United States Transuranium and Uranium Registries Studies of Occupational Exposure

Dr. Anthony James
Washington State University
United States Transuranium and Uranium Registries

Beginning in the 1960’s with the mission of acquiring and providing precise information about the effects of plutonium and other transuranic elements in man, the USTUR has followed up to ‘old age’ almost 500 volunteer Registrants who worked at weapons sites and received measurable internal doses.  While failing (despite careful life-time follow-up) to demonstrate deleterious health effects attributable to transuranic elements, USTUR research, based on these real human data from DOE workers, continues its contributions to the development of the biokinetic models used internationally to assess intakes from bioassay data and predict tissue doses.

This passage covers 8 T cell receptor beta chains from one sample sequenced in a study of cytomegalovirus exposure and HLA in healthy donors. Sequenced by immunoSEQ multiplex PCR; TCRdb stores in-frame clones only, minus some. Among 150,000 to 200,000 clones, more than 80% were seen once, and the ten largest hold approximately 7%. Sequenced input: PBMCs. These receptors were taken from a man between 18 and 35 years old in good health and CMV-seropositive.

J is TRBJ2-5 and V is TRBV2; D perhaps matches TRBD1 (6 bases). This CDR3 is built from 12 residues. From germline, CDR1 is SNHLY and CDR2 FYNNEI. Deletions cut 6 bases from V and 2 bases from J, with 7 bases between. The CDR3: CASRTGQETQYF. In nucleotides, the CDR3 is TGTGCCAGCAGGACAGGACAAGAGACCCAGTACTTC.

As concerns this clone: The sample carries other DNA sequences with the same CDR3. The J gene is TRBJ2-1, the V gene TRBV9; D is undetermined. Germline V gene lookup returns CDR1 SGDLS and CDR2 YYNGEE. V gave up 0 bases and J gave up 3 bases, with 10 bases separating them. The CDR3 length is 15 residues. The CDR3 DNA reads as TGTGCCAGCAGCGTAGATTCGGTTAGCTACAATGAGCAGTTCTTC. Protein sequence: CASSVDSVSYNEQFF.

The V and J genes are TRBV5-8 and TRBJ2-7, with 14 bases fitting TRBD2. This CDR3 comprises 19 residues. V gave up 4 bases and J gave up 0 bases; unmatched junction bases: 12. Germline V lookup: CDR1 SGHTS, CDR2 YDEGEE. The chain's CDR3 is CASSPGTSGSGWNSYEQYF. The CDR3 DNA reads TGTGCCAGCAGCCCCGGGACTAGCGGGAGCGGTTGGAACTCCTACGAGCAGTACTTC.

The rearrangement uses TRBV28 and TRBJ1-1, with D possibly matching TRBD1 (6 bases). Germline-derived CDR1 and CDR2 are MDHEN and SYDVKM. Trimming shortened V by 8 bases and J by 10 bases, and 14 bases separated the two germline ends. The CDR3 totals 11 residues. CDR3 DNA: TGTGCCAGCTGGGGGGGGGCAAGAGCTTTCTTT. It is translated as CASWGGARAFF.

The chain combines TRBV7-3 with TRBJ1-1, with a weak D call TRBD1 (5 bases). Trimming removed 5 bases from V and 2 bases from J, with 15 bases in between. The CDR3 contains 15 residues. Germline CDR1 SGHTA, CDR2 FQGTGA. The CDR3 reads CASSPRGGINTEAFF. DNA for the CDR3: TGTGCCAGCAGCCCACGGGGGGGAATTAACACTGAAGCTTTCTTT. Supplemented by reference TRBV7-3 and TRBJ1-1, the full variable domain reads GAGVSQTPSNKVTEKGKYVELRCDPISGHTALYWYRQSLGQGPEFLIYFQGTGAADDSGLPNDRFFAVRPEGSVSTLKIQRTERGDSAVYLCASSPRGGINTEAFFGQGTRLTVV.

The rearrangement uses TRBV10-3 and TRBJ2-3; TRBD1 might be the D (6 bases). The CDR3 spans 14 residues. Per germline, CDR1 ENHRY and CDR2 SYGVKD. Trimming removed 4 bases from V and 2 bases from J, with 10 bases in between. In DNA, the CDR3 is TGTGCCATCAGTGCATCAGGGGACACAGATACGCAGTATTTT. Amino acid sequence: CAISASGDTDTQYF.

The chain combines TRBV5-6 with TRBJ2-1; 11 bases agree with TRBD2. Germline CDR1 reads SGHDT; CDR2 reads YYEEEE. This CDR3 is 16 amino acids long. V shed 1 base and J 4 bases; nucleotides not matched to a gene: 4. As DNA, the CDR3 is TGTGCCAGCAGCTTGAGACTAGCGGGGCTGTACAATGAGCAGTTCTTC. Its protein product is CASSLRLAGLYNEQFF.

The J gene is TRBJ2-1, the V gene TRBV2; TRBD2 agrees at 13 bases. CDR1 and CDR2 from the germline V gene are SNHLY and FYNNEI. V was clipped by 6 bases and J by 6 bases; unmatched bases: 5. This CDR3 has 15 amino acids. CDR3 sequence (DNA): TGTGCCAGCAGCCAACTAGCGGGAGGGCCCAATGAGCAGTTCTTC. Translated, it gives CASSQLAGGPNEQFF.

There is still much to learn from the Registries’ 370 deceased tissue donors and the 110 still-living Registrants, whose average age is now about 76 years (youngest 34.7 y, oldest 95.4 y).  This paper outlines the objectives and progress of USTUR’s current 5-y research program, including the application of registrant case data to (i) quantify the variability in behavior of transuranic materials among individuals; (ii) validate new methodologies used at DOE sites for assessing ‘realistic’ tissue doses in individual cases; (iii) model the effectiveness of chelation therapy, and (iv) examine the adequacy of protection standards utilized for plutonium workers in the early years of the nuclear industry.